Haiti has been in turmoil for many years. This summer’s assassination of the Haitian president, devastating storms, and earthquake have further destabilized this nation, still reeling from political insecurity, a prior earthquake, and other tragedies of the past decade. As a result, Haitians seeking protection in the U.S. have faced treacherous routes and violence such as sexual assault, racial abuse, and beatings from Mexican troops.
Far from extending protection, horse-riding Customs and Border Protection (CBP) officers are pushing away Haitian asylum seekers at the cracks of their whip. We can’t begin to reckon with this level of governmental cruelty without looking back to history.
It is not the first time that Haitian asylum seekers have been treated ostensibly worse than others by U.S. authorities - often as a result of policies rooted in this country's history of white supremacy and anti-Black racism. In 1980, Congress passed the bipartisan Refugee Act--marking the first time that the U.S. recognized its duties not to refoul (or push back) asylum seekers seeking protection at U.S. borders. Codifying U.S. obligations under international law, Congress declared the “historic policy of the United States to respond to the urgent needs of persons subject to persecution in their homelands, including, where appropriate, humanitarian assistance for their care.” The policy was tested, and the U.S. failed, when Haitians took to the sea to flee a brutal dictatorship.
The U.S. responded with cruelty, refusing to offer Haitians protection. In the midst of the HIV/AIDS epidemic and growing public pressure, the Centers for Disease Control and Prevention’s (CDC) designated Haitians as a high-risk group in 1983. Congress issued an immigration ban on individuals living with HIV/AIDS in 1987--a ban only selectively applied against Haitians. It became clear that Haitians were treated differently from other migrants; racial bias and fear-fueled governmental policy, not the historic policy Congress declared just a few years prior.
This disparity continued under President Reagan, under whom only 6 out of 21,000 Haitians received asylum hearings over the course of nine years.
When President Bush took office, he began to direct boats to Guantánamo Bay, a military base in Cuba now infamous for the indefinite detention of Middle Eastern and African men captured during the War on Terror. In an executive order, President Bush declared that the obligation not to refoul asylum seekers did not extend to asylum seekers intercepted outside the U.S., carving out the option for the U.S. Coast Guard to selectively apply asylum law depending on the location of the boats they intercepted.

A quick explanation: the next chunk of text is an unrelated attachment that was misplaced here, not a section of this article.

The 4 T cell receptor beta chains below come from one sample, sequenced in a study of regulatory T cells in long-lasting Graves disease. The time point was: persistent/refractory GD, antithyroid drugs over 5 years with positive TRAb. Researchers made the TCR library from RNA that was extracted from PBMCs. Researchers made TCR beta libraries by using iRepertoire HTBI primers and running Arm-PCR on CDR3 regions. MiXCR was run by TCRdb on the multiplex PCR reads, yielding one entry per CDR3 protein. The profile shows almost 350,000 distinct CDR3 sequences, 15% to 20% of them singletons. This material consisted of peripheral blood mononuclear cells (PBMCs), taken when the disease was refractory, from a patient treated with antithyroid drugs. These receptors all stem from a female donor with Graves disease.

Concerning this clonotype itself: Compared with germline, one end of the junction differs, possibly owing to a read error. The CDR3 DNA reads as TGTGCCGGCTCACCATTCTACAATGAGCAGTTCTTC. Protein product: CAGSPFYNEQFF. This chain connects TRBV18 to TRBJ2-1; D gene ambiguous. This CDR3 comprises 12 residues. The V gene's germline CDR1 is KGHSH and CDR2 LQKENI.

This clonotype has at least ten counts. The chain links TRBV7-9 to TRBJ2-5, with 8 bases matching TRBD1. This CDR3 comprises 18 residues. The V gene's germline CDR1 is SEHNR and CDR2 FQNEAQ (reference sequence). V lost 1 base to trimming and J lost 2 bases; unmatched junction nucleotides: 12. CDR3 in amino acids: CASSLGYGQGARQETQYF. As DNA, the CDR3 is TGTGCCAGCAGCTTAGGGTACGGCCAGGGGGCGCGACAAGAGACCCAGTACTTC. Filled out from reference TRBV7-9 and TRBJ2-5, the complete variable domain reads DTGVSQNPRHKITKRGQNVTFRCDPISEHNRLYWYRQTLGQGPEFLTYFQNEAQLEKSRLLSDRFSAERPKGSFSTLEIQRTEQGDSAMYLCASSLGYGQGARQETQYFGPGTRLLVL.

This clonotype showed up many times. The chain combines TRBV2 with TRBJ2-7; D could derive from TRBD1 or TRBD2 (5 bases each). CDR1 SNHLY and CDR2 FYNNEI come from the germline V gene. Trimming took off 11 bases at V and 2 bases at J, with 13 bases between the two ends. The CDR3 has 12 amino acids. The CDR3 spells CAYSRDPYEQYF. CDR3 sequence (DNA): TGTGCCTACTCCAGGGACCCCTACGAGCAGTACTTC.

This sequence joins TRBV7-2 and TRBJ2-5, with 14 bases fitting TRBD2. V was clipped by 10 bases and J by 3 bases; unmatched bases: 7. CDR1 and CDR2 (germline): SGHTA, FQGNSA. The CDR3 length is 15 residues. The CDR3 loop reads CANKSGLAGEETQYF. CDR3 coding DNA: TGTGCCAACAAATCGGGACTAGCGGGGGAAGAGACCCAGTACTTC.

Presidential candidate Bill Clinton decried the inhumane character of those policies before taking office and vowed to reverse Bush’s policy. Upon taking office, he merely rebranded Bush’s policy: now dubbed a humanitarian mission, Haitians still faced the same push-backs as before, along with indefinite detention in Guantánamo Bay.
Doctors Without Borders called the conditions in Guantánamo a “disgrace” as Haitians’ mental and physical health deteriorated every day. Refugees were told they could be detained for 10-20 years, or until a “cure” for HIV/AIDS was discovered. Years of litigation led to the Supreme Court, who ultimately ruled that any push-backs outside of U.S. territory did not amount to a violation of the Refugee Act. This tremendous defeat for Haitian asylum seekers sealed the deal for U.S. policy moving forward: democratic and republican governments alike had piloted the worst anti-asylum policies on Haitians and were emboldened to keep it up—whether at sea or by land.
Sea interceptions continue today, as do the transfer of Haitian and Cuban asylum seekers to third countries. Department of Homeland Security Secretary Mayorkas confirmed as much this summer. CBP continued to push the limits of the Refugee Act. During the last months of the Obama administration, CBP began forcing Haitian asylum seekers to wait, under false pretenses of capacity. This “metering” policy was extended broadly to asylum seekers under the Trump administration, who explored other systematic push-backs including the Remain-in-Mexico program, rushed and unsafe third country agreements, and the closure of U.S. ports of entry under the pretext of the COVID-19 pandemic. All these policies inflicted incredible suffering on asylum seekers, especially Haitians—whom Trump denigrated frequently, including by calling their nation a s---hole country.
In light of this history, Biden’s promise of racial equity or a humane asylum system rings hollow when planes full of Haitians are sent back without fear screenings, or when CBP is literally whipping families seeking protection at the U.S. border. Haitians have waited far too long to be treated with dignity by the United States. We call on the Biden administration to immediately end expulsions, deportations to Haiti and allow Haitians to seek protection in the United States. That, after all, is the U.S. policy since 1980. It is past time to apply that to Haitians.
Learn more about pushing back protections by reading our report Pushing Back Protection: How Offshoring And Externalization Imperil The Right To Asylum.
- Chapter Four, Laying The Foundation Of U.S. Offshoring: From Angel Island to Guantánamo Bay, to learn more about the history of Haitians and Guantánamo Bay, and,
- Chapter Five, The United States’ Offshoring of Asylum Processing And Immigration Enforcement to Mexico and Central America, to read more about the Obama administration's pilot metering policies, the Trump administration's attempts to keep asylum seekers from non-white majority countries as far away from the U.S. as possible, and the first six-months of the Biden administration.